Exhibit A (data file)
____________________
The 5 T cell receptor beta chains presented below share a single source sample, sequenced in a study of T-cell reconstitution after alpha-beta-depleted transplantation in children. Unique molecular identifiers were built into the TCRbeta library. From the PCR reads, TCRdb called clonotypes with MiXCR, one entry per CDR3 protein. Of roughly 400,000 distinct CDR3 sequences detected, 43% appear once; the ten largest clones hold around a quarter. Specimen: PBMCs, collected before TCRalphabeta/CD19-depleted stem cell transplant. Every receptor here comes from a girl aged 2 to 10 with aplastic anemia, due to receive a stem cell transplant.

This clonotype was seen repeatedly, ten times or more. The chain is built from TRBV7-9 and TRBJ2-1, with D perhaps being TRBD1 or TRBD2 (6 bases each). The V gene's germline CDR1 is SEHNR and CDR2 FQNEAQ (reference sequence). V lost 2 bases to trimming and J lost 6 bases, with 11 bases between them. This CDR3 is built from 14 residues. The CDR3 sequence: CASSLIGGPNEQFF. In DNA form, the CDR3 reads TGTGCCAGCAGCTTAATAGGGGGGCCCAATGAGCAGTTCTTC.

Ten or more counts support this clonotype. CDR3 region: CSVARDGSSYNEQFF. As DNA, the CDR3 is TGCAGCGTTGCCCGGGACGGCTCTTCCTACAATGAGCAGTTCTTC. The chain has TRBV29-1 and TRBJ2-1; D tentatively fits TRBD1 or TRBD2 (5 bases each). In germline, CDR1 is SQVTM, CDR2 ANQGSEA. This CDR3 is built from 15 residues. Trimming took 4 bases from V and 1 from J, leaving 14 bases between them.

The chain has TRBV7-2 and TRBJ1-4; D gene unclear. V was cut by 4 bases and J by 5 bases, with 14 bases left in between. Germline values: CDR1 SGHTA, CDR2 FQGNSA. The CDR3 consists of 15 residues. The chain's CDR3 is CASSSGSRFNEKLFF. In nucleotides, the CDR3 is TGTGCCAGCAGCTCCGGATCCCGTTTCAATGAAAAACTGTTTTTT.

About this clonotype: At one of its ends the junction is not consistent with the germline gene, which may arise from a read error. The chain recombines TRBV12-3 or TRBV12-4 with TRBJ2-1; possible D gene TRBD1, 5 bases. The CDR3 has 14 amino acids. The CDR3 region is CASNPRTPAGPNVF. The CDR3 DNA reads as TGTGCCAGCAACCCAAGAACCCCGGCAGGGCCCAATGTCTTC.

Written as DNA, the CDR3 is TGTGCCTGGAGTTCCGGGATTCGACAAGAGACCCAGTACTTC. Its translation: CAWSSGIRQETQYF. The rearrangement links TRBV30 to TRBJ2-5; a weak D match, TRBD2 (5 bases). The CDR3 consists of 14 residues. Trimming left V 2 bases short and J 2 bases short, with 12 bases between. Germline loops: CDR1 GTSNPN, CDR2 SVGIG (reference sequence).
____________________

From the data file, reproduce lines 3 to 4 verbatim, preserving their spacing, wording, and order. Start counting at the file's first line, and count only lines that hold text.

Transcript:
Ten or more counts support this clonotype. CDR3 region: CSVARDGSSYNEQFF. As DNA, the CDR3 is TGCAGCGTTGCCCGGGACGGCTCTTCCTACAATGAGCAGTTCTTC. The chain has TRBV29-1 and TRBJ2-1; D tentatively fits TRBD1 or TRBD2 (5 bases each). In germline, CDR1 is SQVTM, CDR2 ANQGSEA. This CDR3 is built from 15 residues. Trimming took 4 bases from V and 1 from J, leaving 14 bases between them.

The chain has TRBV7-2 and TRBJ1-4; D gene unclear. V was cut by 4 bases and J by 5 bases, with 14 bases left in between. Germline values: CDR1 SGHTA, CDR2 FQGNSA. The CDR3 consists of 15 residues. The chain's CDR3 is CASSSGSRFNEKLFF. In nucleotides, the CDR3 is TGTGCCAGCAGCTCCGGATCCCGTTTCAATGAAAAACTGTTTTTT.